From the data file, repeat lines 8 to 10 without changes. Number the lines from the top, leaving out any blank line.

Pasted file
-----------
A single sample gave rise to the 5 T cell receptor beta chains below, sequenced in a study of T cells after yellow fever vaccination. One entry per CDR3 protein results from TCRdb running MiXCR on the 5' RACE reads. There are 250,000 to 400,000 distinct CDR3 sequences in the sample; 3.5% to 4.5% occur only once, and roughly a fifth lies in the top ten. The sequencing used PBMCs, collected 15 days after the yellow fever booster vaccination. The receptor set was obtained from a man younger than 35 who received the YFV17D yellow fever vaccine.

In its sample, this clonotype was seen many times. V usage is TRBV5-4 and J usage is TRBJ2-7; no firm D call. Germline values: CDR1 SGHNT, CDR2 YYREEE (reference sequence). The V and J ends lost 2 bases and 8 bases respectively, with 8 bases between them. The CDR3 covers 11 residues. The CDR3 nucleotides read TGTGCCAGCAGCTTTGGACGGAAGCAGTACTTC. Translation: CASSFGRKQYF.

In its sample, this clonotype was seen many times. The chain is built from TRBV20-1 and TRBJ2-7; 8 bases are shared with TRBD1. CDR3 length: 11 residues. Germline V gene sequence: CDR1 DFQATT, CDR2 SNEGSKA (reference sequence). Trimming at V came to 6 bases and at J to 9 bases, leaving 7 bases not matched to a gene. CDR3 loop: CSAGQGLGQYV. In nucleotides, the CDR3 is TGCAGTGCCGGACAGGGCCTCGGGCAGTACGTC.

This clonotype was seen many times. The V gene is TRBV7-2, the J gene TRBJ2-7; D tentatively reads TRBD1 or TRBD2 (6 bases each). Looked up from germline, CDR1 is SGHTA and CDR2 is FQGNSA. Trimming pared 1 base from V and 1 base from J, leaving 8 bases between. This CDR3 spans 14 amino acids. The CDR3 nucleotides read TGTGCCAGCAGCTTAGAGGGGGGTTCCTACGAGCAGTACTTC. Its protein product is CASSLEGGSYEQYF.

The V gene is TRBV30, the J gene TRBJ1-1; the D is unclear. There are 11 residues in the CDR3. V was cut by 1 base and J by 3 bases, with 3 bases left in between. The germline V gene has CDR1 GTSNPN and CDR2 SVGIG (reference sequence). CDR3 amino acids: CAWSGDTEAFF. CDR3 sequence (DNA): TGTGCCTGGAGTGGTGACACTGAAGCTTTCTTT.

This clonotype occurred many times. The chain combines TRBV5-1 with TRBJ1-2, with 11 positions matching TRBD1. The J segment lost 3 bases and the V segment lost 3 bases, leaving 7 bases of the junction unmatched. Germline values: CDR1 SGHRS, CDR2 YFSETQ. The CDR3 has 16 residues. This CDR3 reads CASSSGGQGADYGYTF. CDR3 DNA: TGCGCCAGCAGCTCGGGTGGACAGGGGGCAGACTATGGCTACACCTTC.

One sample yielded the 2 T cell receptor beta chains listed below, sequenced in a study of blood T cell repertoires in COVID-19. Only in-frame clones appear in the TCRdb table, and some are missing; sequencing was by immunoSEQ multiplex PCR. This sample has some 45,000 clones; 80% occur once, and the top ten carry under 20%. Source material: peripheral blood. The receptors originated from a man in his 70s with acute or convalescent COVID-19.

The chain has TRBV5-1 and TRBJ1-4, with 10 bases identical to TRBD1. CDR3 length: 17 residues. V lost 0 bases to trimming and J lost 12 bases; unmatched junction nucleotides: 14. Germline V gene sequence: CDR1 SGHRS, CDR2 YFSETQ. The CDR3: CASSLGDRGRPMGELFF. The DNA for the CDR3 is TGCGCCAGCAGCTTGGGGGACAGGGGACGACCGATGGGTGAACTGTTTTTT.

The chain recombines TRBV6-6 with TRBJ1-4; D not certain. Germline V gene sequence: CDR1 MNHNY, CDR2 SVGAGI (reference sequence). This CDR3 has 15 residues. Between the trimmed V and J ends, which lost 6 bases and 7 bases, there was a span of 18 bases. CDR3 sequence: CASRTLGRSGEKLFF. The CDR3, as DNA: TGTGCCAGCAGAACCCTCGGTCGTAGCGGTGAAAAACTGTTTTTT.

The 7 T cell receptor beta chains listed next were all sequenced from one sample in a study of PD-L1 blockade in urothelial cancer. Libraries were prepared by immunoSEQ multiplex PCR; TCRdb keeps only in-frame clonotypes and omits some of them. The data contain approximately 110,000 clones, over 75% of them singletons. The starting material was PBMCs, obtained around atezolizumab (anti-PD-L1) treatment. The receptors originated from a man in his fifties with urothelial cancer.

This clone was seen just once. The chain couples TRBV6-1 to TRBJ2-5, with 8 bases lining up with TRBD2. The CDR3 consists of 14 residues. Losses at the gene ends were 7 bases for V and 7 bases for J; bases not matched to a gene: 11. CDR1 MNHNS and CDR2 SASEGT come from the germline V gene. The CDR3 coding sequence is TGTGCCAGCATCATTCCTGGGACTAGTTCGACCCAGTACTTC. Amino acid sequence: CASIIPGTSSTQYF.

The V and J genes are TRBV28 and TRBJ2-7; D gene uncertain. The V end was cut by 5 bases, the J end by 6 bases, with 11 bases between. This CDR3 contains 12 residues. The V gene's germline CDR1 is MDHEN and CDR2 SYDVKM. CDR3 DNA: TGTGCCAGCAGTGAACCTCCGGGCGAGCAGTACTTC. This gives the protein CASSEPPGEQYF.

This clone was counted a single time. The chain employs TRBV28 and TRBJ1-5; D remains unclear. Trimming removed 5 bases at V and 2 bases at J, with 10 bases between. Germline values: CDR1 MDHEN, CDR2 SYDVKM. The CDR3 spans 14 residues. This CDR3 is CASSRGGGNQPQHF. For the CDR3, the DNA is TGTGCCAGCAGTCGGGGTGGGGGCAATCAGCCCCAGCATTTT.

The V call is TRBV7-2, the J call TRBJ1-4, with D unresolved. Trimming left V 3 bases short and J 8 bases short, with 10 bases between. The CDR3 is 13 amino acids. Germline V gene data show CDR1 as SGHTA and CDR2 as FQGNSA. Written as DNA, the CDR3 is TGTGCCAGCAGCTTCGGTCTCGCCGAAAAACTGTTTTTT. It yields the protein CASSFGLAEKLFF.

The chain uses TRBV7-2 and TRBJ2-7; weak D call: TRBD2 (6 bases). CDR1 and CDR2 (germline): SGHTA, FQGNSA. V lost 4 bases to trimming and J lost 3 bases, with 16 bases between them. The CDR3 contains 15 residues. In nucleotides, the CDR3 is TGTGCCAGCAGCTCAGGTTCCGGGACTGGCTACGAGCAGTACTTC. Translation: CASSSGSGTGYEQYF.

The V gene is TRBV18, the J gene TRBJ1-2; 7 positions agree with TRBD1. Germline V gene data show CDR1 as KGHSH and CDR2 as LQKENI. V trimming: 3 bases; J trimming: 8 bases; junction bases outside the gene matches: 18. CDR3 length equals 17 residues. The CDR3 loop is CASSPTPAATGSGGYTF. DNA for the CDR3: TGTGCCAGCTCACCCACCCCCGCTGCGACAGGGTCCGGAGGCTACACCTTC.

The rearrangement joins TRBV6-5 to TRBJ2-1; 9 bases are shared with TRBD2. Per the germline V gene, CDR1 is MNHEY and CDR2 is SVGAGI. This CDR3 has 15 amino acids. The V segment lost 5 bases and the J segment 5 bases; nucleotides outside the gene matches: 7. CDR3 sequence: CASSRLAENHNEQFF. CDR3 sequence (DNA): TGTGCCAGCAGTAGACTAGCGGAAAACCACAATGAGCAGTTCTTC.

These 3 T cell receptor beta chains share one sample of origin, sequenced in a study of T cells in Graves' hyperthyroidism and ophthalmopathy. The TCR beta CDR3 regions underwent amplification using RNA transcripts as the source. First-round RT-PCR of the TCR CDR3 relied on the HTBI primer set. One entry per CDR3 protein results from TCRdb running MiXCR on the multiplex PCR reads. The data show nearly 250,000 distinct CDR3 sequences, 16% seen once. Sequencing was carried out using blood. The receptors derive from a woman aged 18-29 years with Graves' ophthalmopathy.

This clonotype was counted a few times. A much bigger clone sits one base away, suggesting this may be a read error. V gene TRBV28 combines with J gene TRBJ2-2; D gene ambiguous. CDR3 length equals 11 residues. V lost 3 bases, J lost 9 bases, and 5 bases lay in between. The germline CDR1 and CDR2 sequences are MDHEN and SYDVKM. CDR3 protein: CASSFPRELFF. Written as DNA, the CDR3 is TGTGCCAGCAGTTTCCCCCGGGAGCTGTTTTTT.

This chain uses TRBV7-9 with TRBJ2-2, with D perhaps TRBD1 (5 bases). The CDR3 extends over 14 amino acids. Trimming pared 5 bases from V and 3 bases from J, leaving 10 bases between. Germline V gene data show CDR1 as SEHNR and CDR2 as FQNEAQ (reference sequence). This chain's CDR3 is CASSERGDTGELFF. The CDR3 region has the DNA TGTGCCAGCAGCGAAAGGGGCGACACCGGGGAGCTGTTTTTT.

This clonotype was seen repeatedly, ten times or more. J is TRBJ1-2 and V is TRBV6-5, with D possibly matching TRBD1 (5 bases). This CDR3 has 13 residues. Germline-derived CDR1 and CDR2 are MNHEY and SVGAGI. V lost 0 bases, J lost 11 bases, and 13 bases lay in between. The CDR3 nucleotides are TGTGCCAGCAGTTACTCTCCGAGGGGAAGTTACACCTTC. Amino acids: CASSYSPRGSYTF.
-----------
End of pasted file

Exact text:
The chain has TRBV5-1 and TRBJ1-4, with 10 bases identical to TRBD1. CDR3 length: 17 residues. V lost 0 bases to trimming and J lost 12 bases; unmatched junction nucleotides: 14. Germline V gene sequence: CDR1 SGHRS, CDR2 YFSETQ. The CDR3: CASSLGDRGRPMGELFF. The DNA for the CDR3 is TGCGCCAGCAGCTTGGGGGACAGGGGACGACCGATGGGTGAACTGTTTTTT.

The chain recombines TRBV6-6 with TRBJ1-4; D not certain. Germline V gene sequence: CDR1 MNHNY, CDR2 SVGAGI (reference sequence). This CDR3 has 15 residues. Between the trimmed V and J ends, which lost 6 bases and 7 bases, there was a span of 18 bases. CDR3 sequence: CASRTLGRSGEKLFF. The CDR3, as DNA: TGTGCCAGCAGAACCCTCGGTCGTAGCGGTGAAAAACTGTTTTTT.

The 7 T cell receptor beta chains listed next were all sequenced from one sample in a study of PD-L1 blockade in urothelial cancer. Libraries were prepared by immunoSEQ multiplex PCR; TCRdb keeps only in-frame clonotypes and omits some of them. The data contain approximately 110,000 clones, over 75% of them singletons. The starting material was PBMCs, obtained around atezolizumab (anti-PD-L1) treatment. The receptors originated from a man in his fifties with urothelial cancer.